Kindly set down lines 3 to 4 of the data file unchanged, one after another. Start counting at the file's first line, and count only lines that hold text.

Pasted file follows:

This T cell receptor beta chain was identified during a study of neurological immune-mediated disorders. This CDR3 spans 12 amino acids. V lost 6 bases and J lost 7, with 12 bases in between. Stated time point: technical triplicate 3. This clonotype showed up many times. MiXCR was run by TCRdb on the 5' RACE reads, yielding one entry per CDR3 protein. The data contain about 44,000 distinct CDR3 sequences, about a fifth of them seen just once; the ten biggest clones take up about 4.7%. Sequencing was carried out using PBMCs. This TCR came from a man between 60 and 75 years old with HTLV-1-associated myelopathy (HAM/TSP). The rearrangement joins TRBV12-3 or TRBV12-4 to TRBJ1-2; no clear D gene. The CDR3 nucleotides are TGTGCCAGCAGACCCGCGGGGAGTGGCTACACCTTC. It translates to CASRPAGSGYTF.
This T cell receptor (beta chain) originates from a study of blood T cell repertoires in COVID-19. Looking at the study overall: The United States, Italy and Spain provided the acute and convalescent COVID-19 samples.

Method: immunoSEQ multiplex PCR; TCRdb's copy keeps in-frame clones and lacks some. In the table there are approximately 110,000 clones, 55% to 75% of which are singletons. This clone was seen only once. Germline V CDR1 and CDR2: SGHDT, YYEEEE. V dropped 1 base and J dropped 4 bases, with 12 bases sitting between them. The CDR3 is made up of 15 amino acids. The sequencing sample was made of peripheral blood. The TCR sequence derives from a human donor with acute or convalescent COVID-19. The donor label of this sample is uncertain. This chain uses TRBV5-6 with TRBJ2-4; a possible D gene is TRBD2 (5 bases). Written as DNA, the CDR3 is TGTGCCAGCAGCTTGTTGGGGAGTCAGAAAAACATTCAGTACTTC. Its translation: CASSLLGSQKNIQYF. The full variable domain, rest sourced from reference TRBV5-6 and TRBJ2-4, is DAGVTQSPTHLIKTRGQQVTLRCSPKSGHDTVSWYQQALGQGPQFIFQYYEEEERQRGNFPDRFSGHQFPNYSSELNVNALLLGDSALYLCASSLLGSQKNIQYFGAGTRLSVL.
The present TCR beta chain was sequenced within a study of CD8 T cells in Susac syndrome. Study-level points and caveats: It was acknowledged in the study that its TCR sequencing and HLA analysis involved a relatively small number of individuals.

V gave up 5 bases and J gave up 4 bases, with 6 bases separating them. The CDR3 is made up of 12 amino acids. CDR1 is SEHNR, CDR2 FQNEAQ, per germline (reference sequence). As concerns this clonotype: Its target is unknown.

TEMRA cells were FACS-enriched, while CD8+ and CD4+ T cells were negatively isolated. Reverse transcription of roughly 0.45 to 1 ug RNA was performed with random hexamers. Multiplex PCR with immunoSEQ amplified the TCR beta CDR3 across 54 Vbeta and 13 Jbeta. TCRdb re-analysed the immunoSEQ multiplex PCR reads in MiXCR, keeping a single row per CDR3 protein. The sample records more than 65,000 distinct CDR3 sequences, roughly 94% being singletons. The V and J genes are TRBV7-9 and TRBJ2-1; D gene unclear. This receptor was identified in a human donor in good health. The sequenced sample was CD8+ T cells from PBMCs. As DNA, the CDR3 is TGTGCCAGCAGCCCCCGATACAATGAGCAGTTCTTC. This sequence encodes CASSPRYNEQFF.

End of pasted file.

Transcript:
Method: immunoSEQ multiplex PCR; TCRdb's copy keeps in-frame clones and lacks some. In the table there are approximately 110,000 clones, 55% to 75% of which are singletons. This clone was seen only once. Germline V CDR1 and CDR2: SGHDT, YYEEEE. V dropped 1 base and J dropped 4 bases, with 12 bases sitting between them. The CDR3 is made up of 15 amino acids. The sequencing sample was made of peripheral blood. The TCR sequence derives from a human donor with acute or convalescent COVID-19. The donor label of this sample is uncertain. This chain uses TRBV5-6 with TRBJ2-4; a possible D gene is TRBD2 (5 bases). Written as DNA, the CDR3 is TGTGCCAGCAGCTTGTTGGGGAGTCAGAAAAACATTCAGTACTTC. Its translation: CASSLLGSQKNIQYF. The full variable domain, rest sourced from reference TRBV5-6 and TRBJ2-4, is DAGVTQSPTHLIKTRGQQVTLRCSPKSGHDTVSWYQQALGQGPQFIFQYYEEEERQRGNFPDRFSGHQFPNYSSELNVNALLLGDSALYLCASSLLGSQKNIQYFGAGTRLSVL.
The present TCR beta chain was sequenced within a study of CD8 T cells in Susac syndrome. Study-level points and caveats: It was acknowledged in the study that its TCR sequencing and HLA analysis involved a relatively small number of individuals.